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robertogreco : antoniogramsci   5

Spadework | Issue 34 | n+1
"By the time I started organizing so much that it felt like a full-time job, it was the spring of 2016, and I had plenty of company. Around the country there were high-profile efforts to organize magazines, fast-food places, and nursing homes. Erstwhile Occupiers became involved in the Bernie Sanders campaign and joined the exploding Democratic Socialists of America, whose members receive shabby business cards proclaiming them an “official socialist organizer.” Today’s organizers — not activists, thank you — make clear that they are not black bloc participants brawling with police or hippies plotting a love-in. They are inspired by a tradition of professional revolutionaries, by Lenin’s exhortation that “unless the masses are organized, the proletariat is nothing. Organized — it is everything.” Organizing, in other words, is unembarrassed about power. It recognizes that to wield it you need to persuade untold numbers of people to join a cause, and to begin organizing themselves. Organizing means being in it to win.

But how do you win? Historical materialism holds that crises of capitalism spark revolts, perhaps even revolutions, as witnessed in the eruption of Occupy and Black Lives Matter; uprisings in Spain, Greece, and Egypt; and the British student movement against tuition fees. But there’s no guide for what happens in the long aftermath, as the left has often learned the hard way.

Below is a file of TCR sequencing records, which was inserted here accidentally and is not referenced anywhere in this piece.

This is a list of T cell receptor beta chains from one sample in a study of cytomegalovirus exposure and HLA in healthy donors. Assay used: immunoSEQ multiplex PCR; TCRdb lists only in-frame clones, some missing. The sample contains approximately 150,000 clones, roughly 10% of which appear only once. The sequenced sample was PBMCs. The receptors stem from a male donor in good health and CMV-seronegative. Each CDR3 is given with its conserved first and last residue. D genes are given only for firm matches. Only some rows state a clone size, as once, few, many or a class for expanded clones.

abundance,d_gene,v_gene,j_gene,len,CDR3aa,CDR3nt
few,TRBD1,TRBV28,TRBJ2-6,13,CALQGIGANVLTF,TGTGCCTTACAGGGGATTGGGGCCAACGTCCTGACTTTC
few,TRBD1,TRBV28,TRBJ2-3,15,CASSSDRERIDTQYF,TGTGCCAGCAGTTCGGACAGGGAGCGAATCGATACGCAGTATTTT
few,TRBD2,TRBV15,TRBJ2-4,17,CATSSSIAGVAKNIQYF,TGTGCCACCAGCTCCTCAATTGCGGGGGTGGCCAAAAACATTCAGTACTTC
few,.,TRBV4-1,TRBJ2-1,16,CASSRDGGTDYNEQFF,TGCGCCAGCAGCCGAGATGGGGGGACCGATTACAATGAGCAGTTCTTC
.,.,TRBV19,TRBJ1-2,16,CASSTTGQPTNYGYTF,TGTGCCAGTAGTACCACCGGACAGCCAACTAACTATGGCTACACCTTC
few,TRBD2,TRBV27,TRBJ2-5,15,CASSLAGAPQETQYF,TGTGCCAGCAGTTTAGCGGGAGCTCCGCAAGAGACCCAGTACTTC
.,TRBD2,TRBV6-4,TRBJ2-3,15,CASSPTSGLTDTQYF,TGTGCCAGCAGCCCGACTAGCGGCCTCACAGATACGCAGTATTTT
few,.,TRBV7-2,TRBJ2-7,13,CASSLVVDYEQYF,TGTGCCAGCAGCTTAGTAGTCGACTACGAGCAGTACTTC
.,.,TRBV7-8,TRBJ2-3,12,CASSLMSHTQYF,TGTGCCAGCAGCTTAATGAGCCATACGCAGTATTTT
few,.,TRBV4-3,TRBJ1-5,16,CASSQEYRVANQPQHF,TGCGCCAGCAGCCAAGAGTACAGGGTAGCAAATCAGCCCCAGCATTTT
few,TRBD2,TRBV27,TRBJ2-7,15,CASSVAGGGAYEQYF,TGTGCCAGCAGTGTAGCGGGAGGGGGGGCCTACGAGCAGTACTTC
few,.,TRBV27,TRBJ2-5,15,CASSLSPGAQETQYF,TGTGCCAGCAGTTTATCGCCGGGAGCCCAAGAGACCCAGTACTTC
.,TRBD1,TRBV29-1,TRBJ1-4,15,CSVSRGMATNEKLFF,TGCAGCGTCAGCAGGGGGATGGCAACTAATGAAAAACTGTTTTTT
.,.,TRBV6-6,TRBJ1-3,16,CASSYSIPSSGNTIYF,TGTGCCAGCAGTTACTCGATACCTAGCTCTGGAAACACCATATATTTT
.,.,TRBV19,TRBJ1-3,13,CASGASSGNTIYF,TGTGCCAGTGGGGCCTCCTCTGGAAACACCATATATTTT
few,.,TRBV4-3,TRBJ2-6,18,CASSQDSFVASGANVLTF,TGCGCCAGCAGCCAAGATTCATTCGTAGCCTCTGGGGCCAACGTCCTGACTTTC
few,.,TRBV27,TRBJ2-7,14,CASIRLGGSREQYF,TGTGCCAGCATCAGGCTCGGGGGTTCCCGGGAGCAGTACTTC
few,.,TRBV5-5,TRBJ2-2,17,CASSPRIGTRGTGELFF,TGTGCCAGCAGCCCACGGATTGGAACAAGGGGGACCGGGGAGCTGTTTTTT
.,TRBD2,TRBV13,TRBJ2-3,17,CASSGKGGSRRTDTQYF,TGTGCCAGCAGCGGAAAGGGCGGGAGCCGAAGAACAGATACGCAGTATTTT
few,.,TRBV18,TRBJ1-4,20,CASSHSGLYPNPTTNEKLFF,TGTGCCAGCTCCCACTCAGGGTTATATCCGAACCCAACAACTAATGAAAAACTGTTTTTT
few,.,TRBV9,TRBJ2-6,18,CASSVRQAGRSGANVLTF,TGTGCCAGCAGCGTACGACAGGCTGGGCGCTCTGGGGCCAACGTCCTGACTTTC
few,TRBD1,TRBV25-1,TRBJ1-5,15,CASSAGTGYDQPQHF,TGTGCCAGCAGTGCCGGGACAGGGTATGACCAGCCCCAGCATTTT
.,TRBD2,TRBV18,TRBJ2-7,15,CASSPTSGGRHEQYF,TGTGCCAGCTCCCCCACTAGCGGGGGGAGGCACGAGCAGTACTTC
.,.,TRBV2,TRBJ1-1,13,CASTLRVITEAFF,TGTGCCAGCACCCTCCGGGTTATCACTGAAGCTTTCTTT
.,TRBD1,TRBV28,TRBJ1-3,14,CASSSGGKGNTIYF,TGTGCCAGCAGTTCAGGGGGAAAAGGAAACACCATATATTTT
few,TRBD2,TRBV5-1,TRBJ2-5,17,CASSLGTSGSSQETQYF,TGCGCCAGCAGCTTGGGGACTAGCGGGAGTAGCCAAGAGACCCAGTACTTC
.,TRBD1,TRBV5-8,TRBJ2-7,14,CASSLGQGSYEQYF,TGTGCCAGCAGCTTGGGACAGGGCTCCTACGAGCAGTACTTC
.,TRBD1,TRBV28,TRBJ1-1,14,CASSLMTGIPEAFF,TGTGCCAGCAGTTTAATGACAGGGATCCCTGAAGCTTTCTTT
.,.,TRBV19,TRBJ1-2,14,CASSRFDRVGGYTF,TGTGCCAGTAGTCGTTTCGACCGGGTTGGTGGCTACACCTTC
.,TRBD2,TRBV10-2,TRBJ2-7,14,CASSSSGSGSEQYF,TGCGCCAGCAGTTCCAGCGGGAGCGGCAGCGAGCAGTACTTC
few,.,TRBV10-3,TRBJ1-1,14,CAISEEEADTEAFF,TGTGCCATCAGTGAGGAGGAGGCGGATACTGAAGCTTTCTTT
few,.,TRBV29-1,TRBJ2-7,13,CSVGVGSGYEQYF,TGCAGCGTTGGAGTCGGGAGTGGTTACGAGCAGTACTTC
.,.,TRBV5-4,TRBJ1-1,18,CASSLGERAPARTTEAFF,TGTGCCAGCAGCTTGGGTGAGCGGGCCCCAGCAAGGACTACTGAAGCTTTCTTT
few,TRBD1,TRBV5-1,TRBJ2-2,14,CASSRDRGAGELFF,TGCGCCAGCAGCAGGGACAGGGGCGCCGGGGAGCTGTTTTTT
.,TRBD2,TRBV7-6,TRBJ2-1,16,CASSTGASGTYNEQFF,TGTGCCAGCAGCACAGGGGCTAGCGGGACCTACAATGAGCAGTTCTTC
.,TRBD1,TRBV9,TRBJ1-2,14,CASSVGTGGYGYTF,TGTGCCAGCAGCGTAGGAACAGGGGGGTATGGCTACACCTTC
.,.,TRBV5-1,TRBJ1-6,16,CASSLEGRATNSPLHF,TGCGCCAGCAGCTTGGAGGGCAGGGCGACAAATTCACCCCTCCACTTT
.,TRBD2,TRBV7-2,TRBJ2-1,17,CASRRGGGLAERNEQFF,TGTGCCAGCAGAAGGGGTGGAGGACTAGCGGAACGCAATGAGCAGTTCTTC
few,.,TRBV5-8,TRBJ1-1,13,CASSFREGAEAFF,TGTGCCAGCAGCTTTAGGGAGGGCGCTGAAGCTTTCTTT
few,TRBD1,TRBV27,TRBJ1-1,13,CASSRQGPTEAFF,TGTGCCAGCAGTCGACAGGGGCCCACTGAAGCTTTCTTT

In previous moments of upheaval and promise the left has often turned to Antonio Gramsci, who sought to understand why working-class revolts in Europe following the Russian Revolution had led to fascism. Gramsci concluded that on some level people consent to subservience, even take it for granted, when the order in which they live comes to seem like common sense. Hegemony was subtler than outright coercion, more pervasive, permeating the tempos of daily life.

It was hegemony, Stuart Hall argued in 1983, that was key to understanding the disappointment of his own generation — why Thatcher and the new right had triumphed in remaking common sense after a decade of labor union revolt. Hegemony shaped how people acted when they weren’t thinking about it, what they thought was right and wrong, what they imagined the good life to be. A hegemonic project had to “occupy each and every front” of life, “to insert itself into the pores of the practical consciousness of human beings.” Thatcherism had understood this better than the left. It had “entered the struggle on every single front on which it calculated it could advance itself,” put forth a “theory for every single arena of human life,” from economics to language, morality to culture. The domains the left dismissed as bourgeois were simply the ones where the ruling class was winning. Yet creating hegemony was “difficult work,” Hall reminded us. Never fully settled, “it always has to be won.”"